It was both logical and paradoxical that the Museum of European and Mediterranean Civilizations (MuCEM) would devote a major exhibition to Georges-Henri Rivière. It’s logical because the Musée national des Arts et Traditions Populaires’s collections are now located in Marseille and form the core of MuCEM, thereby making “GHR” the indirect founder of this Provencal establishment. At the same time it’s also paradoxical given that the birth of this splendid institution located on the Mediterranean coast, which became one of the finest museums of world civilizations within just a few years, could not have been possible without unceremoniously closing down the “Rivière museum” in Paris after an all-too-brief existence. Confronting the memory of this event when the facts are still recent is courageous on the part of the MuCEM staff, and to confront it through examining the life of the truly remarkable man that was Georges-Henri Rivière is a wise decision. Anyone who is interested in museums as a cultural phenomenon, beyond the sum of all the pieces hanging on its walls or in its display windows, must see this exhibit in Marseille and peruse the particularly rich catalogue that accompanies and preserves it.
Rivière’s(1897-1985) strength was in being and not being a “professional”. Mostly he was not a professional but instead a man with an infinitely curious mind, open to all that enriches daily life. The exhibit spotlights the influence of his uncle Henri, a Parisian artist and, for Georges-Henri, a true innovator. The young man was able forge friendships with painters and musicians and to become so passionate about jazz and all new forms of expression that he became a close friend of Josephine Baker! There were also writers within his circle and he had a long friendship, in Trocadero against the backdrop of an active social life and worldly success, with Michel Leiris. This allowed Rivière, the collection builder, to generate several sponsorships, beginning with those of his friends in Noailles. When he collected and studied items from everyday life, Rivière did it with the kind of sensitivity and vision that an intimate knowledge of vibrant design brings.
He established himself as a proven organizer and “professional” scenographer through a memorable show titled “Ancient arts of America” at the Musée des Arts Décoratifs in 1928. In 1937, amidst the turmoil of the Popular Front, Rivière took control of the Musée des Arts et traditions populaires (ATP), which was temporarily located in the Palais de Chaillot – the temporary location lasted 35 years! As the exhibit curators Germain Viatte and Marie-Charlotte Calafat once said, henceforth blow the winds of an authentic “museum revolution”. Halfway between the worship of the “beautiful piece” and the heavy didacticism of academic museums of the Third Republic, Rivière invented an art of collecting, of displaying and clarifying the natural shift from the old “folklore” to a “French ethnology”. The Paris establishment was conceived as the flagship of a fleet which gave rightful place to provincial thematic museums and the collaboration with André Larange for the Burgundy Wine Museum in Beaune was the jewel in the crown. As a result of scientific advances during the post-war period known as “the thirty glorious years” and of the ambitious programs that it generated, long-term research was promoted and the information it gathered enriched the ATP’s collection. The famous Aubrac Affair in the 1960s is exemplary of the continuous dialogue between field and museum. The International Council of Museum’s (ICOM) management also allowed Rivière to promote his model internationally.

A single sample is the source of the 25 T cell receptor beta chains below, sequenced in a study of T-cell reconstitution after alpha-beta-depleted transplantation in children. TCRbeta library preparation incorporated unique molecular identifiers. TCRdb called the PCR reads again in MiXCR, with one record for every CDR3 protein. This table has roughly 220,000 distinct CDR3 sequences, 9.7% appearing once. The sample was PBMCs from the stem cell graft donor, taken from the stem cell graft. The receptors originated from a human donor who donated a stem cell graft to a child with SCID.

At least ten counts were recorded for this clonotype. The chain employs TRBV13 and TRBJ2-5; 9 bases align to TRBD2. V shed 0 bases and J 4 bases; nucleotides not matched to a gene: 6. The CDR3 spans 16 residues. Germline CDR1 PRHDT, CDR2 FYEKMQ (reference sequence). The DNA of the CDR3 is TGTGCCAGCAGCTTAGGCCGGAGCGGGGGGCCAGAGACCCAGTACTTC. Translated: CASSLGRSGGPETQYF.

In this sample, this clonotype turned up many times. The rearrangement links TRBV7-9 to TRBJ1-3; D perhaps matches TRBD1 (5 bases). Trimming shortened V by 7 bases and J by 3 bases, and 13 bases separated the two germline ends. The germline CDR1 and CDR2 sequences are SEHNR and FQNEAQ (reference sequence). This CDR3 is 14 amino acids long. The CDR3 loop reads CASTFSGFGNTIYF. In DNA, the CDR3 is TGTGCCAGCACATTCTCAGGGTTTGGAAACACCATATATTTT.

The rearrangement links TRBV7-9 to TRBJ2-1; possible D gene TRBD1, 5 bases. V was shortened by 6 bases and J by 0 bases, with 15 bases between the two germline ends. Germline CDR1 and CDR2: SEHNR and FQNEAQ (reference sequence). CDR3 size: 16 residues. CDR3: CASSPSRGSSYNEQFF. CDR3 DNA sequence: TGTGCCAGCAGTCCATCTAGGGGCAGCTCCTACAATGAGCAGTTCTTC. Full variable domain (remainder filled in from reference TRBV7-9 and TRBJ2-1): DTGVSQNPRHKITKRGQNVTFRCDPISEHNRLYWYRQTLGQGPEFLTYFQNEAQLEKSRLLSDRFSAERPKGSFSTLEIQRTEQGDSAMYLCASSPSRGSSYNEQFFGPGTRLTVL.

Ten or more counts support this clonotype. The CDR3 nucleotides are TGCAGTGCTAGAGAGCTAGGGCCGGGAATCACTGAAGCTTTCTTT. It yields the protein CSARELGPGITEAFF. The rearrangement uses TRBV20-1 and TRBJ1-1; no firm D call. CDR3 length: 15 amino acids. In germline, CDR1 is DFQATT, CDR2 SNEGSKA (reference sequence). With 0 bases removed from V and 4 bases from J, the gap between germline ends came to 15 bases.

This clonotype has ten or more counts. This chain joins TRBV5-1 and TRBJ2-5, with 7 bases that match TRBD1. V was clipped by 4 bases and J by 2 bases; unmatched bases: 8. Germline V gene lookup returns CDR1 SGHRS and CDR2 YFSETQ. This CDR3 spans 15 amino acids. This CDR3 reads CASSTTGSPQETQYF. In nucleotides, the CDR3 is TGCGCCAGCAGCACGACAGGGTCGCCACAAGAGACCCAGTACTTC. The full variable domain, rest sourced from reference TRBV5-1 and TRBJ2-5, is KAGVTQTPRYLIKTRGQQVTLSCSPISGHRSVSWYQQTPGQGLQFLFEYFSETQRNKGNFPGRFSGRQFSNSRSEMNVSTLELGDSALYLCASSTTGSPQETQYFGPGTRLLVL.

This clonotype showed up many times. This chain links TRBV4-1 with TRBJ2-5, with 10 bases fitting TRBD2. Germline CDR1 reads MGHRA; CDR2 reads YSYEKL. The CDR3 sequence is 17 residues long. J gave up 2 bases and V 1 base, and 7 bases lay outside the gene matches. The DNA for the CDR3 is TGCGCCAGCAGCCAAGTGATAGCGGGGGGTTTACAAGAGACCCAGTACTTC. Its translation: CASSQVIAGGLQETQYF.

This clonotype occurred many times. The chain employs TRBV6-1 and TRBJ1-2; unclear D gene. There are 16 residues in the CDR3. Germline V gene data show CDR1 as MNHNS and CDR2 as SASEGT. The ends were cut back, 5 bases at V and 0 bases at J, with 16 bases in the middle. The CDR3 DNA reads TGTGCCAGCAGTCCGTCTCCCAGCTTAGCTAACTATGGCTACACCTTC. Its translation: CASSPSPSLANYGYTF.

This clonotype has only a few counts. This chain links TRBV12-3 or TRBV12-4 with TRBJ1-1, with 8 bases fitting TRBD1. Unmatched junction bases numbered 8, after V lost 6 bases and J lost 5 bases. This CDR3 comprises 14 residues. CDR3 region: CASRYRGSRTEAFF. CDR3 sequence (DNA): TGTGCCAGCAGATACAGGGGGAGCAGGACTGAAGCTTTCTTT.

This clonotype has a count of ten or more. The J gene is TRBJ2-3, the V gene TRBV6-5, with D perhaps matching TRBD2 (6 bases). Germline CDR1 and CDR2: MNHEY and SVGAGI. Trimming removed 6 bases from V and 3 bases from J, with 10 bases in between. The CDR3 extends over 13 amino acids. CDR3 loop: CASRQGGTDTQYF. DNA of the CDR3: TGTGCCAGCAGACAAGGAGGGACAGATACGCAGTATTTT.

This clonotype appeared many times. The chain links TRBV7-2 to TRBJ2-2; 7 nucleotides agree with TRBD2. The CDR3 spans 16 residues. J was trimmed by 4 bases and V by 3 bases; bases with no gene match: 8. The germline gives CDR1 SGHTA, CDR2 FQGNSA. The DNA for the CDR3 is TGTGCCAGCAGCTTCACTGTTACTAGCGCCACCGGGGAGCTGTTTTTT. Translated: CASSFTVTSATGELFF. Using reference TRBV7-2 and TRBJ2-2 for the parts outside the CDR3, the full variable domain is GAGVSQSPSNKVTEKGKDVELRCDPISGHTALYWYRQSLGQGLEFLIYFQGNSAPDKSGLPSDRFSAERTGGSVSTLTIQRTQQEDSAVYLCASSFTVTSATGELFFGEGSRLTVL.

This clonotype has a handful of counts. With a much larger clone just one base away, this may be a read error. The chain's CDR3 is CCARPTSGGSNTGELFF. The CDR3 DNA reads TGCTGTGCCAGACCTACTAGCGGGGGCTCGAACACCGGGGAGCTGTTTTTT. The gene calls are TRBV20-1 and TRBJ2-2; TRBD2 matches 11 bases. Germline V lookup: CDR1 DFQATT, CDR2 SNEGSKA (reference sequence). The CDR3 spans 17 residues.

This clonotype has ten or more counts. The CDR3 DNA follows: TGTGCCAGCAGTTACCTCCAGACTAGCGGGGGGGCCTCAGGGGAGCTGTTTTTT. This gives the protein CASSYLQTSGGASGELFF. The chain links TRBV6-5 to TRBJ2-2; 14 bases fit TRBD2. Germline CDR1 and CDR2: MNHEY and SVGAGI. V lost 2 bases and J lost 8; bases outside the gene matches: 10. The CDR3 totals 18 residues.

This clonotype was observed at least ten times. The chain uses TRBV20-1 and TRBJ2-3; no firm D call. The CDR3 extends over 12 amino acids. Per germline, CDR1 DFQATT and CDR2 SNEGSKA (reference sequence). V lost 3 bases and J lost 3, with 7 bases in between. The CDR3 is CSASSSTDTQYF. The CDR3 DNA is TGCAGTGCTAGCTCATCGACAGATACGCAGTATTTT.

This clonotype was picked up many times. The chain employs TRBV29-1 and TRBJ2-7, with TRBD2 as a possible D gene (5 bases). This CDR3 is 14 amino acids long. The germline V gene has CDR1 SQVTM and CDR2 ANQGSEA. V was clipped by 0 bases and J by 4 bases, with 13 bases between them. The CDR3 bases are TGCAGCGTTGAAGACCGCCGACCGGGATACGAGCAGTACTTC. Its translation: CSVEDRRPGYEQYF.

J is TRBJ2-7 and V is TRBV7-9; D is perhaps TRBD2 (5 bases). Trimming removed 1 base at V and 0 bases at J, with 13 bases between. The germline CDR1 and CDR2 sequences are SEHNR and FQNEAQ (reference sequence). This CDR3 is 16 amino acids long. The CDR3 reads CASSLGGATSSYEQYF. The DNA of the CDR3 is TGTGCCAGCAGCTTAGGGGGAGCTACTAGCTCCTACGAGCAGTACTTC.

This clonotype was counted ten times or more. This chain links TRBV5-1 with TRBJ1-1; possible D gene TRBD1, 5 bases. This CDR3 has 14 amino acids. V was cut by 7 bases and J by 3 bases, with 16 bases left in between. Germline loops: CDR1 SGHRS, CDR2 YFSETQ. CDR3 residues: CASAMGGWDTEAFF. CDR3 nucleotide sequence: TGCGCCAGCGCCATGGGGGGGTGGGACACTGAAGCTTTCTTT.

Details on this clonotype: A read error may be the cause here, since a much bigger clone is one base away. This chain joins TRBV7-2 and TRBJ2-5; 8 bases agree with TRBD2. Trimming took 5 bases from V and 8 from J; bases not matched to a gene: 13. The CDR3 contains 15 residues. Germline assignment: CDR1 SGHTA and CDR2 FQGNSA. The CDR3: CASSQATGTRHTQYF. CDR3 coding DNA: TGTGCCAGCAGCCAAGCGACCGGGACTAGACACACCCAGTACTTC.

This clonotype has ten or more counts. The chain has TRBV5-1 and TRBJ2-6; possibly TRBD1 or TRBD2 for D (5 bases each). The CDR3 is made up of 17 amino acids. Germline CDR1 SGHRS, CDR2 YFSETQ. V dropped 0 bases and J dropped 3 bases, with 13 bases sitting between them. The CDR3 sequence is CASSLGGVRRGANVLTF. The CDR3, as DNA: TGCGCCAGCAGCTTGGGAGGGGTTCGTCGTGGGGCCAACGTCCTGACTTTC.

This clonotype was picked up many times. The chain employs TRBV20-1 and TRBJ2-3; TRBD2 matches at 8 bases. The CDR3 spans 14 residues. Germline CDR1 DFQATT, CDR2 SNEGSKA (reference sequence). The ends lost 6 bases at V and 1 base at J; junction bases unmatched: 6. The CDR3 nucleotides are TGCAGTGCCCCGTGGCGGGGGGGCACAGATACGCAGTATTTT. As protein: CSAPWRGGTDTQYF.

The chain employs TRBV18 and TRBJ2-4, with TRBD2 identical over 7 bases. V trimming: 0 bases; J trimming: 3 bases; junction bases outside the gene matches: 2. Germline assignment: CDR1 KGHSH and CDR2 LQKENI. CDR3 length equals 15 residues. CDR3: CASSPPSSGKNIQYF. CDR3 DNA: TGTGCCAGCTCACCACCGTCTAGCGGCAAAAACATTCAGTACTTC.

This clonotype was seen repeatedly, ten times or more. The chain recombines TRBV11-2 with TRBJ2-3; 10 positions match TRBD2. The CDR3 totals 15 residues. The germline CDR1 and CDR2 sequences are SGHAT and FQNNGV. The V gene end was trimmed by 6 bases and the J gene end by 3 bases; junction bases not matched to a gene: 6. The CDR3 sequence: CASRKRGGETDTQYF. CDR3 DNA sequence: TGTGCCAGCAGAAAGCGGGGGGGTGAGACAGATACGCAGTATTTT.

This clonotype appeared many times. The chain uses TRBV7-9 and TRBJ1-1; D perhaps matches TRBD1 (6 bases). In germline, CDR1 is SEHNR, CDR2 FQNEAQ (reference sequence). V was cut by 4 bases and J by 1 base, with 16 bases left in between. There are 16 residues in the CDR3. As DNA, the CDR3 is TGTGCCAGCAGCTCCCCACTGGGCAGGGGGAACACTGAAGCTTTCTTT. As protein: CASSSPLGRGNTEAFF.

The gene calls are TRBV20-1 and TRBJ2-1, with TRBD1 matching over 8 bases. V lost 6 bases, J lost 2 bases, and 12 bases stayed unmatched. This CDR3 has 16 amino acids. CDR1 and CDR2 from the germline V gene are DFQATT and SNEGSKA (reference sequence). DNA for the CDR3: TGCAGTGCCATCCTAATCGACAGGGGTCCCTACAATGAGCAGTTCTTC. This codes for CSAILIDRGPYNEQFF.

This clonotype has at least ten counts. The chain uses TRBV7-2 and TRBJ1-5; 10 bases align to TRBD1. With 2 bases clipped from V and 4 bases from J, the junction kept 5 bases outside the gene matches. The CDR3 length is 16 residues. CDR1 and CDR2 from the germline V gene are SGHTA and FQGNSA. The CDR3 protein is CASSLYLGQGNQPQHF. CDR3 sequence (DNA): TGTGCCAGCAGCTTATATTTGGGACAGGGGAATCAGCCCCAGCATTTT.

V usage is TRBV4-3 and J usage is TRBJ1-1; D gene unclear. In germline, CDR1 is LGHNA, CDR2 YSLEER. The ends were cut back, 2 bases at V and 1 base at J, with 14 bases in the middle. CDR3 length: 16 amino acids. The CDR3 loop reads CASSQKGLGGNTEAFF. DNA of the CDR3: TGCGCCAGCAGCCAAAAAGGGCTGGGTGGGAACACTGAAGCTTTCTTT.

The museum that Georges-Henri Rivière had always dreamed about finally opened in 1972 in Bois de Boulogne. Architect Dubuisson designed a building that was decidedly contemporary, with austere beauty and complete functionality. It is quite poignant to see one of the masterpieces of the Rivière method, “From the cradle to the grave” displayed in a showcase in Marseille. There is also the famous museography of the nylon strings that allows costumes, everyday items and musical instruments, all displayed by category, to hang as if suspended without a base or shape in the space of the windows. Closer to the galleries there are materials as well as photo and sound libraries that transform the ATP into a forward-looking conservatory. Laurent Le Bon, in an inspired essay, gave a well-deserved elegy to this misunderstood and unloved museum. Although it may have died it has, to some extent, been resurrected since its splendid collection now resides in La Belle de Mai.
The 600 items drawn from these resources or widely borrowed are like the pieces of a kaleidoscopic portrait of Georges-Henri Rivère. We then begin to understand, between the price that life exacts, the archaic and the contemporary, the modest and the grandiose, the everyday and the extraordinary, that Rivière had chosen not to choose. To appreciate the life of this complete man requires a complete exhibition and that has been accomplished.
Georges-Henri Rivière : Seeing is understanding, Marseille, MuCEM, until March 4, 2019.
Photos : 1) © Mucem / Henri Lehmann (D.R.) ; 2° © Boris Lipnitzki/Roger-Viollet – photo © Mucem ; 3) © Musée du quai Branly – Jacques Chirac, Dist. RMN-Grand Palais / Patrick Gries / Valerie Torre ; 4) © National Archives ; 5) © F. Deladerrière.